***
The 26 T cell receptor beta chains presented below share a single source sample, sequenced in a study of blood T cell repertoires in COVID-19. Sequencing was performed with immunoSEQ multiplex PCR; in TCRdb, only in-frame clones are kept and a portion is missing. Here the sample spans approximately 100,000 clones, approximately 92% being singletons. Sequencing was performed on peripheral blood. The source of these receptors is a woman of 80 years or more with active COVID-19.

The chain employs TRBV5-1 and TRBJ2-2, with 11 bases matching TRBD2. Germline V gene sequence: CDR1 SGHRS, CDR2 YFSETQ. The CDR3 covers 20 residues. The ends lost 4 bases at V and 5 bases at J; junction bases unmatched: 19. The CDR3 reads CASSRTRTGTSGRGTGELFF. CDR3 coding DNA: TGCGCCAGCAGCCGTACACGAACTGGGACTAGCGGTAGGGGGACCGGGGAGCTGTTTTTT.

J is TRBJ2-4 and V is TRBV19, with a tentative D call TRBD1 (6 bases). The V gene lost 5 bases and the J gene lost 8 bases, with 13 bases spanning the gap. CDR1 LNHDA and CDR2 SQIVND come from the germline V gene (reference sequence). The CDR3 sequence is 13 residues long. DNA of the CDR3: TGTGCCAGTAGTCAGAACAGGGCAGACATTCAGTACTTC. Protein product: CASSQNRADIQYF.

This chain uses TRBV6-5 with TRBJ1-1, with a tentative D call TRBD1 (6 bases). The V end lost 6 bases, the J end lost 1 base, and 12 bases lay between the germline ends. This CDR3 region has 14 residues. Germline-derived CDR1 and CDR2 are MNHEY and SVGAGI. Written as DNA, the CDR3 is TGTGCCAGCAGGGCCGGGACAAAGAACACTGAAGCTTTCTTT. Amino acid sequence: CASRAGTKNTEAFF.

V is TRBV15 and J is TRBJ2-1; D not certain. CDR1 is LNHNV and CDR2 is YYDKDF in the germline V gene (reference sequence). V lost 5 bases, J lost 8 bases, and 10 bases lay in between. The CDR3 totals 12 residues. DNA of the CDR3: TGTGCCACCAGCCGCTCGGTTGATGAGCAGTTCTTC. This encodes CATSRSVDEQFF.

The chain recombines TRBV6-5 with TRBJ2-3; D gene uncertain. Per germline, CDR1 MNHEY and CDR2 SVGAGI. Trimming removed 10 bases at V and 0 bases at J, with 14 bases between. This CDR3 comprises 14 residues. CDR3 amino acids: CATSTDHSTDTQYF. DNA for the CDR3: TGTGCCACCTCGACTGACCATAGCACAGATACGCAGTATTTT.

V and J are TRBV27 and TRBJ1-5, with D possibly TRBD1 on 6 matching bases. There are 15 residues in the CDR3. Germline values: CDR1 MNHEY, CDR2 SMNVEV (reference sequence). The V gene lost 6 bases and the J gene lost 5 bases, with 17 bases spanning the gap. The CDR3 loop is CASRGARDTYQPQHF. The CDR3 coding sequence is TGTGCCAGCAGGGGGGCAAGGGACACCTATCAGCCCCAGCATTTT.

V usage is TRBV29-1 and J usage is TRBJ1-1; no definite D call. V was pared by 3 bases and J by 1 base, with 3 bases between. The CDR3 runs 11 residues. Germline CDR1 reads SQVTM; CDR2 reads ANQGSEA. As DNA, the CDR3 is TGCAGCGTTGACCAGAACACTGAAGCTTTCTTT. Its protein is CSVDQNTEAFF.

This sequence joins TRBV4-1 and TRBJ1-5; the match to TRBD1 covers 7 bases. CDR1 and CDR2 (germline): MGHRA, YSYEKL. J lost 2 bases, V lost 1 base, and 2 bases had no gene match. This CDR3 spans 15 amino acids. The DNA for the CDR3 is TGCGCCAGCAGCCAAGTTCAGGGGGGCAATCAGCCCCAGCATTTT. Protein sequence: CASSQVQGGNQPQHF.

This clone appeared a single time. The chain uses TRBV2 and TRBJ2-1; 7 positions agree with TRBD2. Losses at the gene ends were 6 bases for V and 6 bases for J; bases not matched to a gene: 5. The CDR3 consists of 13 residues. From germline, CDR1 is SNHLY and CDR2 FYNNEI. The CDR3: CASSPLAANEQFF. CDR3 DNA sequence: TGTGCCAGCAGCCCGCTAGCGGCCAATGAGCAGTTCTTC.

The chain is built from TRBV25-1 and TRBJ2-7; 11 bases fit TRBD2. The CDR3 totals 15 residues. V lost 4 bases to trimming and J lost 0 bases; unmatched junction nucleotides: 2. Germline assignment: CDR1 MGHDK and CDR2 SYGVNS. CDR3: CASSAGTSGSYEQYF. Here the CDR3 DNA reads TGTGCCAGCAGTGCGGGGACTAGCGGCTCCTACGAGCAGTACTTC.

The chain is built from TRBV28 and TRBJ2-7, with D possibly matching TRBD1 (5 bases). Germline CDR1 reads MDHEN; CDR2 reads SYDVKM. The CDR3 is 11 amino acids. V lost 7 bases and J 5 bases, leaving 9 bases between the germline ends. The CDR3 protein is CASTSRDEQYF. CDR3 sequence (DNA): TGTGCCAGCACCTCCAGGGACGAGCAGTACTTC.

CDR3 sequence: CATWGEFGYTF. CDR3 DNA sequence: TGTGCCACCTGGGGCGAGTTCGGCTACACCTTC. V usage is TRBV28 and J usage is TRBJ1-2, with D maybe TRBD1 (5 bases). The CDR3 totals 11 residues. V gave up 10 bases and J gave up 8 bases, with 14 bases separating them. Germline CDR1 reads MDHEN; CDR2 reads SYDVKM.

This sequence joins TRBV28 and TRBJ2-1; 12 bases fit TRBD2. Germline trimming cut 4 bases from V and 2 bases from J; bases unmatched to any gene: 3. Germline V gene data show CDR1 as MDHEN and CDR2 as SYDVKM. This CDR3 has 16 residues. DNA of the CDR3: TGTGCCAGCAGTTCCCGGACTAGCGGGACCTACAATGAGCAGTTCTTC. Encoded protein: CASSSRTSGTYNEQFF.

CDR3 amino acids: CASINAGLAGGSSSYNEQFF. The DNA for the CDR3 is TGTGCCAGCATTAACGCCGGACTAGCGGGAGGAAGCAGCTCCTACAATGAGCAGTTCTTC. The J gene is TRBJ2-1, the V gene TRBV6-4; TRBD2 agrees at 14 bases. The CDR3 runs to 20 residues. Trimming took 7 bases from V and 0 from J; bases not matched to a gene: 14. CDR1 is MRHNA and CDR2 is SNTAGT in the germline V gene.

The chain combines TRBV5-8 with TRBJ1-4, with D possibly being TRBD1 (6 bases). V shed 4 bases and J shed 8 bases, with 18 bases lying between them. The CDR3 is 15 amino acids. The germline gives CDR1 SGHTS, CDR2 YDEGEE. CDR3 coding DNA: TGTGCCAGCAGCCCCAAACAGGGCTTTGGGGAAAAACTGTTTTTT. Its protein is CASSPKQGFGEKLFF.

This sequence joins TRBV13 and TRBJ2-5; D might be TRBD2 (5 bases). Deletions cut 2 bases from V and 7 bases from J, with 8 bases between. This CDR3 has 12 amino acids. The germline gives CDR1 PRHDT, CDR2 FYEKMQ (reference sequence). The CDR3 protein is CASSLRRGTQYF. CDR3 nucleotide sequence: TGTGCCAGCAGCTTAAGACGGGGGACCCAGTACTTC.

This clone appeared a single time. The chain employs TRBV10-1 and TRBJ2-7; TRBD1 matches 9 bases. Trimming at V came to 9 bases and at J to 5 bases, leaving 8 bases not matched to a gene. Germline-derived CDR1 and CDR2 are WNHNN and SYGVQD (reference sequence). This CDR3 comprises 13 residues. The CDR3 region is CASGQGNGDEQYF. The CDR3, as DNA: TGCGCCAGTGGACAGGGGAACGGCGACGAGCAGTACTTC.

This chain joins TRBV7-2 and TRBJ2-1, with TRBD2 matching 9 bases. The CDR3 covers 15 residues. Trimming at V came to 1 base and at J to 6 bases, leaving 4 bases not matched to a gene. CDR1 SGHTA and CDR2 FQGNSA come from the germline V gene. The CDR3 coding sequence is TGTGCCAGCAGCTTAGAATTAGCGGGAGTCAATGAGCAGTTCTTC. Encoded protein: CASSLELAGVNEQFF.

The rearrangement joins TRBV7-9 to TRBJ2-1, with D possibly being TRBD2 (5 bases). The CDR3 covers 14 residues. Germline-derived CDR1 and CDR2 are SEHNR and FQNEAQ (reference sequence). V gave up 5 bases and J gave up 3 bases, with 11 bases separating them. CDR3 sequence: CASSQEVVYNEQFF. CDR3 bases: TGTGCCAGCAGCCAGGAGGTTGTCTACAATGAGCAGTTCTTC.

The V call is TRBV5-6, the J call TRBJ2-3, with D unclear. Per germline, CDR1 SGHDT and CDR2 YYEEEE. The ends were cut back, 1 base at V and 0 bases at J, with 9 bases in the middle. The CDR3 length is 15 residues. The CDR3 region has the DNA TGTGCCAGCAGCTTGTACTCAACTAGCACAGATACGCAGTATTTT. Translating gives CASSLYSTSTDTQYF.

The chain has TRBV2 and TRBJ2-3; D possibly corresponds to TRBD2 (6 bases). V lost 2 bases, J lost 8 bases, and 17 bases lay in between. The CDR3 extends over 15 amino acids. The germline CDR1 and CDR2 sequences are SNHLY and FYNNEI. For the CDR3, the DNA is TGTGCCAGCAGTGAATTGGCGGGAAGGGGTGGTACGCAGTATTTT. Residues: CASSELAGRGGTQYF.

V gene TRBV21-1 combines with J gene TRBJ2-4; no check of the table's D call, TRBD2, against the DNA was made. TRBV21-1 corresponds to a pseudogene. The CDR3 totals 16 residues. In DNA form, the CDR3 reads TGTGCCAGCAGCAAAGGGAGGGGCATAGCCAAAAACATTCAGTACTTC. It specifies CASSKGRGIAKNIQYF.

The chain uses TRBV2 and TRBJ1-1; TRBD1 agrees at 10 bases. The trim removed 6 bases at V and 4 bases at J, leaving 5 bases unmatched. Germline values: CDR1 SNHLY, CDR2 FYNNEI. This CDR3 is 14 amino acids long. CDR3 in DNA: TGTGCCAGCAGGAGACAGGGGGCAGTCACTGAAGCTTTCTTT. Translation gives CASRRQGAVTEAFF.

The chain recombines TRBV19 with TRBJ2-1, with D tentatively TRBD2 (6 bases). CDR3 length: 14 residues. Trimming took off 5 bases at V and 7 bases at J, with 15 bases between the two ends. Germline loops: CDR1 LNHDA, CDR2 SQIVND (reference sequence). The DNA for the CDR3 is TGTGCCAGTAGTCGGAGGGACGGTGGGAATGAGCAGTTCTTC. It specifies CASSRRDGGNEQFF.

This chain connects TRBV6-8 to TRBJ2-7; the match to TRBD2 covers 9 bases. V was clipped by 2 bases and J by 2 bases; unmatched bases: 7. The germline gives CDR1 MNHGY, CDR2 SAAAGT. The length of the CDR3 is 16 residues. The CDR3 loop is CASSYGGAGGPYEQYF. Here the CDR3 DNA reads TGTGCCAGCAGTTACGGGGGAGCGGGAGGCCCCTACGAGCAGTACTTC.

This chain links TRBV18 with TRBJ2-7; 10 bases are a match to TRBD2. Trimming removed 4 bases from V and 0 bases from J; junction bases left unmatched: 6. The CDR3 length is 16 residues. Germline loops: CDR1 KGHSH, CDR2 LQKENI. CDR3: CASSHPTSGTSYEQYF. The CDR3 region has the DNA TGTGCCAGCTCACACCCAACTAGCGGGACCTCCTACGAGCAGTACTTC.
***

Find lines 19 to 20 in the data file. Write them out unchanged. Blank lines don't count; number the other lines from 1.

This chain joins TRBV7-2 and TRBJ2-1, with TRBD2 matching 9 bases. The CDR3 covers 15 residues. Trimming at V came to 1 base and at J to 6 bases, leaving 4 bases not matched to a gene. CDR1 SGHTA and CDR2 FQGNSA come from the germline V gene. The CDR3 coding sequence is TGTGCCAGCAGCTTAGAATTAGCGGGAGTCAATGAGCAGTTCTTC. Encoded protein: CASSLELAGVNEQFF.

The rearrangement joins TRBV7-9 to TRBJ2-1, with D possibly being TRBD2 (5 bases). The CDR3 covers 14 residues. Germline-derived CDR1 and CDR2 are SEHNR and FQNEAQ (reference sequence). V gave up 5 bases and J gave up 3 bases, with 11 bases separating them. CDR3 sequence: CASSQEVVYNEQFF. CDR3 bases: TGTGCCAGCAGCCAGGAGGTTGTCTACAATGAGCAGTTCTTC.